The case established the the Supreme Court had the right to repeal laws that it dubbed unconstitutional, known as judicial review, and that went directly against the Republican ideas of state review, originally introduced in the Virginia and Kentucky Resolutions that Jefferson took part in. Furthermore, the Supreme Court was undeniably the supreme law of the land, with rulings that could over turn any legislation from congress, this set the Judicial Branch on an even playing field with the Legislative and Executive Branches in the game of checks and balances. This still impacts the government system to this day, when a case is brought the Supreme Court they are given the opportunity to overturn any laws they find unconstitutional and their rulings become precedent in all similar situations, almost like a law passed by the legislature that can’t be…

    • 1145 Words
    • 5 Pages
    Improved Essays
  • Improved Essays

    He did not give Madison the chance to ignore the Court's orders; causing it to look powerless. By acknowledging the Court’s power through the judicial review's principle, he made it known that the justices did not make their agreement out of fear. Instead, he had announced that the supreme law of the land is the Constitution, and established the Supreme Court as the final power for illustrating it. (Alex…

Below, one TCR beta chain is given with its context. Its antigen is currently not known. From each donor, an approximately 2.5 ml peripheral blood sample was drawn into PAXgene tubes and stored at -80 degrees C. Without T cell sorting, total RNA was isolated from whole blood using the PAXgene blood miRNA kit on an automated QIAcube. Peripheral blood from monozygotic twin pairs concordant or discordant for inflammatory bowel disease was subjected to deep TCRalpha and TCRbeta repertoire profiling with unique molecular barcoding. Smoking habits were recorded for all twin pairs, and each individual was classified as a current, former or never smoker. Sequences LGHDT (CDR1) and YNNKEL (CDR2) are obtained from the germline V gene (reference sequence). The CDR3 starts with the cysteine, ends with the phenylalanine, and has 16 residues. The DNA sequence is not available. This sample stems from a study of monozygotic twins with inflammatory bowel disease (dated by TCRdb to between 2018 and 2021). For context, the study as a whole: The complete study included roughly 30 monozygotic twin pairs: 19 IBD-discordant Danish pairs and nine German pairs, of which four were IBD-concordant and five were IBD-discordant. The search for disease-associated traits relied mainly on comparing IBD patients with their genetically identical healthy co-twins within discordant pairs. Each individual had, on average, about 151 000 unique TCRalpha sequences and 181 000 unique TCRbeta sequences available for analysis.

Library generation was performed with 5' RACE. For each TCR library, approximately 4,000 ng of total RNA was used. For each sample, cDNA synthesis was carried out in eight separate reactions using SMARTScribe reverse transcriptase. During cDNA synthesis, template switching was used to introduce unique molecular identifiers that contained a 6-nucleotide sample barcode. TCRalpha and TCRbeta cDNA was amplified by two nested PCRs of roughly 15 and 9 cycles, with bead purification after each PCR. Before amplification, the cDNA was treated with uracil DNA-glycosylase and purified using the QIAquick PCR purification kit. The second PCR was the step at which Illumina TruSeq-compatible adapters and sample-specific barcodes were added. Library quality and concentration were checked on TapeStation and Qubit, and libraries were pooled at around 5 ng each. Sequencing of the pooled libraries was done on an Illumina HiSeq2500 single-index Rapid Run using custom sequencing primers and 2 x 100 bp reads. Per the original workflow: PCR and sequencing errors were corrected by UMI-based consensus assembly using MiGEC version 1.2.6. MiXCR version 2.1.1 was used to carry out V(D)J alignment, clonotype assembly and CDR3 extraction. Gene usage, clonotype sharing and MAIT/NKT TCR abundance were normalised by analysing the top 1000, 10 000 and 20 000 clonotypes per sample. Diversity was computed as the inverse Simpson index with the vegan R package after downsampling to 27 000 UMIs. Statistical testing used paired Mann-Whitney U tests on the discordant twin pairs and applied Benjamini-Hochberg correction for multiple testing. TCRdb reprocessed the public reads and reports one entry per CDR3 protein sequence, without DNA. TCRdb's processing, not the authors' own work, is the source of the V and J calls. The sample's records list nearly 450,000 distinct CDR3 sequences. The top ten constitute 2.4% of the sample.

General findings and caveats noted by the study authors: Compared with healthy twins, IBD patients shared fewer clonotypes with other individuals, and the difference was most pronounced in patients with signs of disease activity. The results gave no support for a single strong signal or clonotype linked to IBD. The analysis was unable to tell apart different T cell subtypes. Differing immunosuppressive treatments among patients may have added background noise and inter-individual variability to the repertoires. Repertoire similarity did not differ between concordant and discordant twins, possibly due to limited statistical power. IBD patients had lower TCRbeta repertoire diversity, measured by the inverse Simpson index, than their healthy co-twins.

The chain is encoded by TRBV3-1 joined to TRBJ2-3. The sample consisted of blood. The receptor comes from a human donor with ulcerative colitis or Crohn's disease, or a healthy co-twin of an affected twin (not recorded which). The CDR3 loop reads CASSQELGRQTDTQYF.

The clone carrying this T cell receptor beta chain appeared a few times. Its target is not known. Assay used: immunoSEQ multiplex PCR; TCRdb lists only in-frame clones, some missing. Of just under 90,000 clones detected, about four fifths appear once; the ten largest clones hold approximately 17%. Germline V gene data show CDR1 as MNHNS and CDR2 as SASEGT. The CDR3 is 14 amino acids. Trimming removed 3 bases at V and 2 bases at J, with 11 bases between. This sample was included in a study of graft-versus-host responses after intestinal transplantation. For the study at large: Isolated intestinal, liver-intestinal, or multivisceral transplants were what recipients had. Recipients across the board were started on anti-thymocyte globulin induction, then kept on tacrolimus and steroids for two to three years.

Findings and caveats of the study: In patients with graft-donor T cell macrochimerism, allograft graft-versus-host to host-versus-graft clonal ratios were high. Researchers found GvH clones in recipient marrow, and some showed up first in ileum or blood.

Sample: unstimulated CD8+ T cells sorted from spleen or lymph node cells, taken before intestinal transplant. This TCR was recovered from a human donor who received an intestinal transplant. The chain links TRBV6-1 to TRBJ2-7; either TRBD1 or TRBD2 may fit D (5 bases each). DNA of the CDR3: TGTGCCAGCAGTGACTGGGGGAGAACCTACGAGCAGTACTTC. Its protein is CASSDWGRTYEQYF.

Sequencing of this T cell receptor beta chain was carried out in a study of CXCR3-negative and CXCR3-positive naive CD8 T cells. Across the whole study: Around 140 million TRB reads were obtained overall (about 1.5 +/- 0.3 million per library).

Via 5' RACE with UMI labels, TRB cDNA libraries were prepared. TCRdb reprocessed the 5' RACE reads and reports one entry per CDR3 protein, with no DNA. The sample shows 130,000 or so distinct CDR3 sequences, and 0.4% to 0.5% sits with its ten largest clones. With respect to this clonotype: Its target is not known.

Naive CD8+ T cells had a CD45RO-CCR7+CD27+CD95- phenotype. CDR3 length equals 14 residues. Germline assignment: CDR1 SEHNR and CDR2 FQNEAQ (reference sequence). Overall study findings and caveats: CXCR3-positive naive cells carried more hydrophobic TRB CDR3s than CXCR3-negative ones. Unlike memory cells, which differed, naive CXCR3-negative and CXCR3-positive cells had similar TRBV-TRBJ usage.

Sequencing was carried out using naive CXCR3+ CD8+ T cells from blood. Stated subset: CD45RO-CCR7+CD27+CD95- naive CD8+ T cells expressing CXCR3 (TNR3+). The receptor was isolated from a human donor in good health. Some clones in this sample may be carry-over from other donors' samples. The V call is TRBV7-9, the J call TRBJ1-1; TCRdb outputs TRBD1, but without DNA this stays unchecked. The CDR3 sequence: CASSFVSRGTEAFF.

• 708 Words
    • 3 Pages
    Improved Essays
  • Improved Essays

    Lottery Case Analysis

    • 1913 Words
    • 8 Pages

    The Supreme Court’s job is to interpret law. They are not to make or rewrite laws. The creation of law is a job that is left up to congress just as the enforcement of laws is left to the executive. Clearly, SCOTUS went past the limits of its constitutional duties when it ruled the Individual Mandate as constitutional on the basis of…

    • 1913 Words
    • 8 Pages
    Improved Essays
  • Improved Essays

    Because of that, a principle was established that included charters were contracts, so they could not be impaired. In the quote, “No states shall pass any bill of attainder, ex post facto, or law impairing the obligation of contracts.” (Document K), it emphasizes on prohibiting states from enacting any law that conflicts impairs contract rights. Another example is the case of Maryland v. McCulloch. In this case John Marshall knew that the federal government had more control over currency. In the document, it states “The powers of the general government, it has been said, are delegated by the States, who alone are truly sovereign; and must be exercised in subordination to the States, who alone possess supreme dominion.…